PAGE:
We note that reporting a cyber security incident to the CSE does not absolve a designated operator from notifying its regulator.[12]

  1. Compliance

As proposed under Bill C-26, the CCSPA also includes a number of provisions regarding the powers of relevant authorities and the directives and orders they can issue to ensure compliance with the legislation.

Section 20 of the proposed legislation allows the Governor in Council to issue an order directing a designated operator or a class of operators to comply with any measure for the purpose of protecting a critical cyber system.[13] A direction would specify the measures to be taken, the period within which the measures are to be taken, and any conditions imposed on the designated operator.

The Act also includes the power for a regulator, such as the Office of the Superintendent of Financial Institutions, to order a designated operator to conduct an internal audit of its practices, books and other records to determine the designated operator’s compliance with the act or the regulations and to report the results of its audit to the regulator.[14] In addition to internal audit orders, regulators also have the power to order a designated operator to terminate the contravention to any provision of the Act or the regulations and to take any measure to comply with the provision’s requirements or mitigate the effects of non-compliance.[15]

Regulators could even enter “a place” to verify compliance or prevent non-compliance with the Act if they have “reasonable grounds to believe that an activity regulated under this Act is being conducted or any document, information or thing that is relevant to that purpose is located”. The proposed legislation currently provides broad powers of entry for the regulators, including the right to “examine anything in the place”, to use any cyber system for the purpose of examining any information contained in it, and to examine, copy or take extracts of any record, report, data or other document.[16] Except for the requirement to obtain a warrant or the consent of the occupant in the case of a dwelling-house,[17] there appear to be few restrictions on the use of these broad powers.

In reviewing these powers, the objective of establishing regulatory oversight of critical cyber systems is clear. However, in its current form, Bill C-26 raises a number of questions about both the reasonable exercise of these powers and the effective capacity of regulators to use them.

  1. Record-keeping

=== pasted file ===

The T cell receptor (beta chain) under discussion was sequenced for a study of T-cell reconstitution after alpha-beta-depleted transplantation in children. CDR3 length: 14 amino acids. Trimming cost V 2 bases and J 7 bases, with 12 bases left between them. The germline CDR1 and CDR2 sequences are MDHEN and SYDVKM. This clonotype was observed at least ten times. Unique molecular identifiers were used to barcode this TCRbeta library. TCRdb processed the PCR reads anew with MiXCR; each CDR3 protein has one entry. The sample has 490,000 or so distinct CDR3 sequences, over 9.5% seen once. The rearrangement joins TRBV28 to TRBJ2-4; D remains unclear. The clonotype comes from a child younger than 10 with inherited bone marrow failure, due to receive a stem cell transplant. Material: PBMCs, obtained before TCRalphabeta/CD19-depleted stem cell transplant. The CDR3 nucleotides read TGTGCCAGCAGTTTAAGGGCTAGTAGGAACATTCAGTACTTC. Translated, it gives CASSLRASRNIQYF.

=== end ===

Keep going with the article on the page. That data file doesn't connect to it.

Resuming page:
The designated operators also have an obligation to keep records respecting (a) any steps taken to implement their cyber security program, (b) every cyber security incident reported to the CSE, (c) any steps taken to mitigate supply-chain or third-party risks, (d) any measures to implement a cyber security direction, and (e) any matter prescribed by the regulations.[18]

  1. Violations and offences

The proposed CCSPA provides administrative monetary penalties for violations of the Act and its regulations as well as offences for specific contraventions. Administrative monetary penalties could be imposed on any designated operator or other person that contravenes or fails to comply with a provision of the Act or its regulations.  The maximum amount for such penalties is currently set at $1,000,000, in the case of an individual, and $15,000,000, in any other case.[19] Directors and officers of a designated operator may also be found liable to a penalty if they directed, authorized, assented to, acquiesced in or participated in the commission of the violation.[20]

Finally, the Act also sets forth a series of offences for the contravention of specific provisions of the Act, such as the reporting obligations for cyber security programs and cyber security incidents.[21] As with administrative monetary penalties, a director or an officer that directed, authorized, assented to, acquiesced in or participated in the commission of the offence is a party to the offence and is liable on conviction to the punishment provided for by the Act.

CONCLUSION

Over the last few years, organizations that operate cyber systems in all sectors have become acutely aware of cyber security issues. Whether in response to a previous security incident or following the evolution of the privacy legislation, many have already implemented organizational and technical measures to further secure their systems.

With the intensification of cyber attacks on critical infrastructure entities, other governments have also adopted legislation requiring these entities to report cyber attacks.[22] The introduction of Bill C-26 reflects the federal government's intention to strengthen the protection of the vital services and systems on which Canadians rely.


[1] While no class of operators is currently included under Schedule 2, we note that section 7 of the proposed CCSPA provides that the Governor in Council may, by order, amend Schedule 2 by adding, amending or deleting classes of operators.

[2] Section 8 of the CCSPA.

[3] The regulators have not yet been included in Schedule 2, but Section 2 of the proposed CCSPA already defines “regulator” as: (a) the Minister of Industry; (b) the Minister of Transport; (c) the Superintendent of Financial Institutions; (d) the Bank; (e) the Canadian Energy Regulator; or (f) the Canadian Nuclear Safety Commission.

[4] Section 2 of the proposed CCSPA.

[5] Section 2 of the proposed CCSPA.

[6] Section 9 of the proposed CCSPA.

[7] Section 10 of the proposed CCSPA.

[8] Section 13 of the proposed CCSPA.

[9] Section 15 of the proposed CCSPA.

[10] Section 17 of the proposed CCSPA.

[11] Section 2 of the proposed CCSPA.

[12] Section 18 of the proposed CCSPA.

[13] Section 20 of the proposed CCSPA.

[14] For example: Section 34 of the proposed CCSPA for the Superintendent of Financial Institutions.

[15] For example: Section 36 of the proposed CCSPA.

[16] For example: Section 32 of the proposed CCSPA for the powers of the Superintendent of Financial Institutions.

[17] Section 33 of the proposed CCSPA.

[18] Section 30 of the proposed CCSPA.

[19] Sections 90-91 of the proposed CCSPA.

[20] Section 93 of the proposed CCSPA.

[21] Section 136 of the proposed CCSPA.

End

Stay up to date with Clyde & Co

Sign up to receive email updates straight to your inbox!